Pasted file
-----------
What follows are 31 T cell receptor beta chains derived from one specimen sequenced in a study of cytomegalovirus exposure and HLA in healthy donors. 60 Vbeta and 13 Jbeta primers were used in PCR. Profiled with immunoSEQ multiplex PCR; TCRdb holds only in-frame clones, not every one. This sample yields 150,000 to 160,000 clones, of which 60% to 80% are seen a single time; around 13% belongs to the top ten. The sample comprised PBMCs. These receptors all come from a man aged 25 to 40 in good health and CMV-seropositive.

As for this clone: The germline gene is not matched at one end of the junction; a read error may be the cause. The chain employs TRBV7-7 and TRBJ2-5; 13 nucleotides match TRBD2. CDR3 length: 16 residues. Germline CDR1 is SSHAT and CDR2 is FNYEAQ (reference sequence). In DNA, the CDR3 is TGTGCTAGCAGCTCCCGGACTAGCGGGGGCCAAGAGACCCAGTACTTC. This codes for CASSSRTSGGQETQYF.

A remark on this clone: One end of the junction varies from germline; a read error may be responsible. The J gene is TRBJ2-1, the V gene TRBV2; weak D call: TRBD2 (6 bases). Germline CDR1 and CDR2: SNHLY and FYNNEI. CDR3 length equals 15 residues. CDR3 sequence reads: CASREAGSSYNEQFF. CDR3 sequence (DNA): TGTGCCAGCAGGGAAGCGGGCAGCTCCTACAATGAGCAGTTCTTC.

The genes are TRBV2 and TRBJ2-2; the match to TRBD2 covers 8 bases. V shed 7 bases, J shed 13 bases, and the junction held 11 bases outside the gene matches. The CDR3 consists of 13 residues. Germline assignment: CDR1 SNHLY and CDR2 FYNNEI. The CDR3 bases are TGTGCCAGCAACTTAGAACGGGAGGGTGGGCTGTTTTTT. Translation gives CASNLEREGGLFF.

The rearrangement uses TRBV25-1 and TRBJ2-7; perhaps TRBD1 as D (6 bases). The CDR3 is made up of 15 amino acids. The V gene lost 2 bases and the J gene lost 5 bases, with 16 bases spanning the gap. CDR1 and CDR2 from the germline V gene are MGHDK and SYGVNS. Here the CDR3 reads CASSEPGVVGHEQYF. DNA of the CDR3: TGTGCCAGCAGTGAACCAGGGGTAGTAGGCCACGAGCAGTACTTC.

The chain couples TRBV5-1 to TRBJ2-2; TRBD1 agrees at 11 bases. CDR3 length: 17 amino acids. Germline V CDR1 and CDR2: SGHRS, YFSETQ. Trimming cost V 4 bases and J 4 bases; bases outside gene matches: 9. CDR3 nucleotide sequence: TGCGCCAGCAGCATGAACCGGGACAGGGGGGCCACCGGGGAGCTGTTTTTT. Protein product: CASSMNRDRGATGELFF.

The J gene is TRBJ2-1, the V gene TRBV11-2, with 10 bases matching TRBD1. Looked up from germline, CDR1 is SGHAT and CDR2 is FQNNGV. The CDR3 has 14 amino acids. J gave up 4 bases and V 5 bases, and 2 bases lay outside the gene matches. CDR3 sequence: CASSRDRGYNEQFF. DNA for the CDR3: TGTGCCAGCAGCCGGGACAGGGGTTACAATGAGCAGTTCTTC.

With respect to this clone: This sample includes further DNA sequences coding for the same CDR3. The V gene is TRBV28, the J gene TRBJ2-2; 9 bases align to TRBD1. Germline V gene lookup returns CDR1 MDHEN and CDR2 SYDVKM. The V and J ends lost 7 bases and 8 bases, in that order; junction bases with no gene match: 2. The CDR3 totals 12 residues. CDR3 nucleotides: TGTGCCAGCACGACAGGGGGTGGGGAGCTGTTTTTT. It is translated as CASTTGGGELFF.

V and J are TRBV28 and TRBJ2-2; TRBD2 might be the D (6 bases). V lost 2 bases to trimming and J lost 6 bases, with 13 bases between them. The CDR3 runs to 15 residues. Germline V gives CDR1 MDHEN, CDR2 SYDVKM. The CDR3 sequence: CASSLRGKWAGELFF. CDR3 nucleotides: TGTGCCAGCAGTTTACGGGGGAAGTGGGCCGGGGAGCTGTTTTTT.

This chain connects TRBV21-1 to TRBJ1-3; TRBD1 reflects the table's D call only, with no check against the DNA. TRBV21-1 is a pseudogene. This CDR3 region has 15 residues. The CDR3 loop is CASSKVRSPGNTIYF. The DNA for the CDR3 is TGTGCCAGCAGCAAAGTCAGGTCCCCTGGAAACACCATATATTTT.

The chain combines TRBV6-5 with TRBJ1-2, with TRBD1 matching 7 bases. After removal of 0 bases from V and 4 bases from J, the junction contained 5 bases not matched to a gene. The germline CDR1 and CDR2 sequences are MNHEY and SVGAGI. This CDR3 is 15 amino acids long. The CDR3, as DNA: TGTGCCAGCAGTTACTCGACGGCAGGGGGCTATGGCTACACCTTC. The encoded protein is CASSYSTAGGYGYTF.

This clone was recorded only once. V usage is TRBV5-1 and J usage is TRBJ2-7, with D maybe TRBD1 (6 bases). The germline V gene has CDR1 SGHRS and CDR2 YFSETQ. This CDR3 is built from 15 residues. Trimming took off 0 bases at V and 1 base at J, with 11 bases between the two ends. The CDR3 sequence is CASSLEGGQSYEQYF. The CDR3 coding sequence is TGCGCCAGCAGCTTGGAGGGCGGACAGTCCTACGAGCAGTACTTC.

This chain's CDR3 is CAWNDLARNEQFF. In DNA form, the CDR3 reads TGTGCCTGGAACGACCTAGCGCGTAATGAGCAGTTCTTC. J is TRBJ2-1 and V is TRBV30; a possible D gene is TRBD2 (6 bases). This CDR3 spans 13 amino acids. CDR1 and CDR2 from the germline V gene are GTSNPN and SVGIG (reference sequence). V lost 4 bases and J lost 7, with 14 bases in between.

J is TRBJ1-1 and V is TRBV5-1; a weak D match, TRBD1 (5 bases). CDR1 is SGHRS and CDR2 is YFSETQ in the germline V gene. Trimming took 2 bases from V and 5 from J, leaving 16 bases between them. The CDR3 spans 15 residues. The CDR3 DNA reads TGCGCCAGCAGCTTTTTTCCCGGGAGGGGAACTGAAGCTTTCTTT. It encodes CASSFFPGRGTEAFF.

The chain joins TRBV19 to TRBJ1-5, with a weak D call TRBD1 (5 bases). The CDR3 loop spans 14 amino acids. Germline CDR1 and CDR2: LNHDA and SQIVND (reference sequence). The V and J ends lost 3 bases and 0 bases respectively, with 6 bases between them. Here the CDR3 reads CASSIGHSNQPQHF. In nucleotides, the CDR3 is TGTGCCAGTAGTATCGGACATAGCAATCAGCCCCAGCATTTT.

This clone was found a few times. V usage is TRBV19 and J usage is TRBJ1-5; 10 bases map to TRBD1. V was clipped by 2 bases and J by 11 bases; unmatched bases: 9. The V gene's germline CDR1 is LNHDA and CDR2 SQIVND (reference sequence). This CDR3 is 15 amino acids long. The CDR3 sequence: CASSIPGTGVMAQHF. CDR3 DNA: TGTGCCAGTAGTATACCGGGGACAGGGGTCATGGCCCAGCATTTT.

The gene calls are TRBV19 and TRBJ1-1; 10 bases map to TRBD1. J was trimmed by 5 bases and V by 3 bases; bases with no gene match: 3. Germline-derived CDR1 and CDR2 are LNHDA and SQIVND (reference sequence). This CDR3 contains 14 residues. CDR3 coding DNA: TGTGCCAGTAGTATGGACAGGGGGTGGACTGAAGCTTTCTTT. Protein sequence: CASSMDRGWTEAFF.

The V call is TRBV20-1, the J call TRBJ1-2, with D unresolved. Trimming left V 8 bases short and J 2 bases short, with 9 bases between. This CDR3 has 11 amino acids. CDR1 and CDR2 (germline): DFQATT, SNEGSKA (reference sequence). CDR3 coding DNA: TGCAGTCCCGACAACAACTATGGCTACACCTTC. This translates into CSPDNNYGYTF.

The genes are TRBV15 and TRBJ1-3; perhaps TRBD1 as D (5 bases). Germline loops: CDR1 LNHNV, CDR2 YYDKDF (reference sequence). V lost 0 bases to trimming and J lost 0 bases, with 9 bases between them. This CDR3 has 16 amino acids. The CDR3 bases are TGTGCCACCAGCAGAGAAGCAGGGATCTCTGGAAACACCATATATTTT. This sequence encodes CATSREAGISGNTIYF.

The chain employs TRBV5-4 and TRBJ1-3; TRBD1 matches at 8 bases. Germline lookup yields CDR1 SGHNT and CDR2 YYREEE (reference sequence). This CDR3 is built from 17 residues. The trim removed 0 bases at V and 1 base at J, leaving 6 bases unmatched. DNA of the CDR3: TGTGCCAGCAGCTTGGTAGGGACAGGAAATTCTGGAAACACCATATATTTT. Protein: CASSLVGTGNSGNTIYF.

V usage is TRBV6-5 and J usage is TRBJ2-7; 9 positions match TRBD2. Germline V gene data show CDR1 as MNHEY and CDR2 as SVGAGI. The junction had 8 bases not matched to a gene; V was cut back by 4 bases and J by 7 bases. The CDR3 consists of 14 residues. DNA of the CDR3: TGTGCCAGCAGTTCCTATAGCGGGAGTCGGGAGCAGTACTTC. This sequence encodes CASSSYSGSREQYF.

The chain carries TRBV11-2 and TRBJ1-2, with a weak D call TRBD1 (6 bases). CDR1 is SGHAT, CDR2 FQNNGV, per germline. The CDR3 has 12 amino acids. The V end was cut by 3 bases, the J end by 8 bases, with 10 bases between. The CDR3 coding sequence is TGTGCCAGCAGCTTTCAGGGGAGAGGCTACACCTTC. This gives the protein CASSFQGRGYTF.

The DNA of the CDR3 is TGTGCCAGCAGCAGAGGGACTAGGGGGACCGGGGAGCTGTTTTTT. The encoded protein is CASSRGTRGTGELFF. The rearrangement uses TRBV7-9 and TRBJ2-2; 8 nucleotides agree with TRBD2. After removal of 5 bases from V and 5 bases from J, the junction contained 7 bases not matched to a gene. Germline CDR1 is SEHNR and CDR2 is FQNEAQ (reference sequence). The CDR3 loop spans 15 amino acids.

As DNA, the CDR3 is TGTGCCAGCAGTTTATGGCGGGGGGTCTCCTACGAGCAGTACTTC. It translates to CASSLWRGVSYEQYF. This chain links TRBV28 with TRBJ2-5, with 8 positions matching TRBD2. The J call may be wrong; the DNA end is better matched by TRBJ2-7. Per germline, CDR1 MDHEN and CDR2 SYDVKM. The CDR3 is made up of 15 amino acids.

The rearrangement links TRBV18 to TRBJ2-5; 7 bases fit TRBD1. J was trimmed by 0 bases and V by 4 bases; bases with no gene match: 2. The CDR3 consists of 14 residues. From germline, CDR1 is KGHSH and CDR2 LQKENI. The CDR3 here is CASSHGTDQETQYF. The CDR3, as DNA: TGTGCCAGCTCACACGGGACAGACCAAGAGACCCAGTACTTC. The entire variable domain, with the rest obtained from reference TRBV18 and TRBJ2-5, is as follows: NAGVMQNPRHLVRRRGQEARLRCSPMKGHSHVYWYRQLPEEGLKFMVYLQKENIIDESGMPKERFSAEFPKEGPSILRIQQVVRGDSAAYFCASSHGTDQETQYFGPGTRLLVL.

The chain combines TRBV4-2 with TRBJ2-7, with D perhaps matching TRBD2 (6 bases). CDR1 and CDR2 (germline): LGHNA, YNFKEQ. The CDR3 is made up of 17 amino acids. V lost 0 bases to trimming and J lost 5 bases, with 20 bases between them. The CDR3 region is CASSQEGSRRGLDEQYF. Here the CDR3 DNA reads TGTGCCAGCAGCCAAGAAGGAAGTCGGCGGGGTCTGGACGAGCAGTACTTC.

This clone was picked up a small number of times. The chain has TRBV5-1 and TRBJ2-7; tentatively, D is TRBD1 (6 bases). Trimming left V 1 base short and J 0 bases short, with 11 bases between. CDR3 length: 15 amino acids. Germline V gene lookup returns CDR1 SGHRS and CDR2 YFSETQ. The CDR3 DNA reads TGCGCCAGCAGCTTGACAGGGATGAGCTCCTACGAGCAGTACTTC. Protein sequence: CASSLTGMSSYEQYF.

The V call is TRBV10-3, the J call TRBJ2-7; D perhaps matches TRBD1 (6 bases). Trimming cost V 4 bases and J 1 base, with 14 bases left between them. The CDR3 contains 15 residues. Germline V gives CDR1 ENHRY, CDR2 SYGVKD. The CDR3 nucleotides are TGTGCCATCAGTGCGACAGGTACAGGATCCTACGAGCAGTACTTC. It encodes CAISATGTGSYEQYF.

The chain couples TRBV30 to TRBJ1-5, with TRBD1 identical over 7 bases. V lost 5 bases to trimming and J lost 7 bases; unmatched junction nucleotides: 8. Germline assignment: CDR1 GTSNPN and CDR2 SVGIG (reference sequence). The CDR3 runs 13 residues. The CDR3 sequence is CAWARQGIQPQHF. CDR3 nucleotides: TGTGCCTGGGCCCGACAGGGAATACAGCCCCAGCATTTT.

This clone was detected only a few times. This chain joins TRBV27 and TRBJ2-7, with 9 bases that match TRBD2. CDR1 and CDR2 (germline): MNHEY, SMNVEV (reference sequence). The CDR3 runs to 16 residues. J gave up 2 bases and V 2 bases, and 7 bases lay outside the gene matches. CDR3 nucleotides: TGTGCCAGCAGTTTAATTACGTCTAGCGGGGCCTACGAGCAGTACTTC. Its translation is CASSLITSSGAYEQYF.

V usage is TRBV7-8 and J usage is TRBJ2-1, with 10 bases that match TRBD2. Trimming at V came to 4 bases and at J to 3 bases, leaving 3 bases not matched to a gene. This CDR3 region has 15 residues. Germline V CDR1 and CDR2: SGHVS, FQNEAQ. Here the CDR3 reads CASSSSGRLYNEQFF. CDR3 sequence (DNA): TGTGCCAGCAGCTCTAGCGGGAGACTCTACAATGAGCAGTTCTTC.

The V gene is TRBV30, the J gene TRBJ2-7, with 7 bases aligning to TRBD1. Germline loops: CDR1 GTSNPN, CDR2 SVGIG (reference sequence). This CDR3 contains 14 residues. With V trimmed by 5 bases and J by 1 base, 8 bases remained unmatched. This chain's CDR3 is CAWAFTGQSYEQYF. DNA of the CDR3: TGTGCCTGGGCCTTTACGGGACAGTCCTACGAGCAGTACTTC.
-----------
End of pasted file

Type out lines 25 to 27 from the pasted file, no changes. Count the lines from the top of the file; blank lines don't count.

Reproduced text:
The rearrangement links TRBV18 to TRBJ2-5; 7 bases fit TRBD1. J was trimmed by 0 bases and V by 4 bases; bases with no gene match: 2. The CDR3 consists of 14 residues. From germline, CDR1 is KGHSH and CDR2 LQKENI. The CDR3 here is CASSHGTDQETQYF. The CDR3, as DNA: TGTGCCAGCTCACACGGGACAGACCAAGAGACCCAGTACTTC. The entire variable domain, with the rest obtained from reference TRBV18 and TRBJ2-5, is as follows: NAGVMQNPRHLVRRRGQEARLRCSPMKGHSHVYWYRQLPEEGLKFMVYLQKENIIDESGMPKERFSAEFPKEGPSILRIQQVVRGDSAAYFCASSHGTDQETQYFGPGTRLLVL.

The chain combines TRBV4-2 with TRBJ2-7, with D perhaps matching TRBD2 (6 bases). CDR1 and CDR2 (germline): LGHNA, YNFKEQ. The CDR3 is made up of 17 amino acids. V lost 0 bases to trimming and J lost 5 bases, with 20 bases between them. The CDR3 region is CASSQEGSRRGLDEQYF. Here the CDR3 DNA reads TGTGCCAGCAGCCAAGAAGGAAGTCGGCGGGGTCTGGACGAGCAGTACTTC.

This clone was picked up a small number of times. The chain has TRBV5-1 and TRBJ2-7; tentatively, D is TRBD1 (6 bases). Trimming left V 1 base short and J 0 bases short, with 11 bases between. CDR3 length: 15 amino acids. Germline V gene lookup returns CDR1 SGHRS and CDR2 YFSETQ. The CDR3 DNA reads TGCGCCAGCAGCTTGACAGGGATGAGCTCCTACGAGCAGTACTTC. Protein sequence: CASSLTGMSSYEQYF.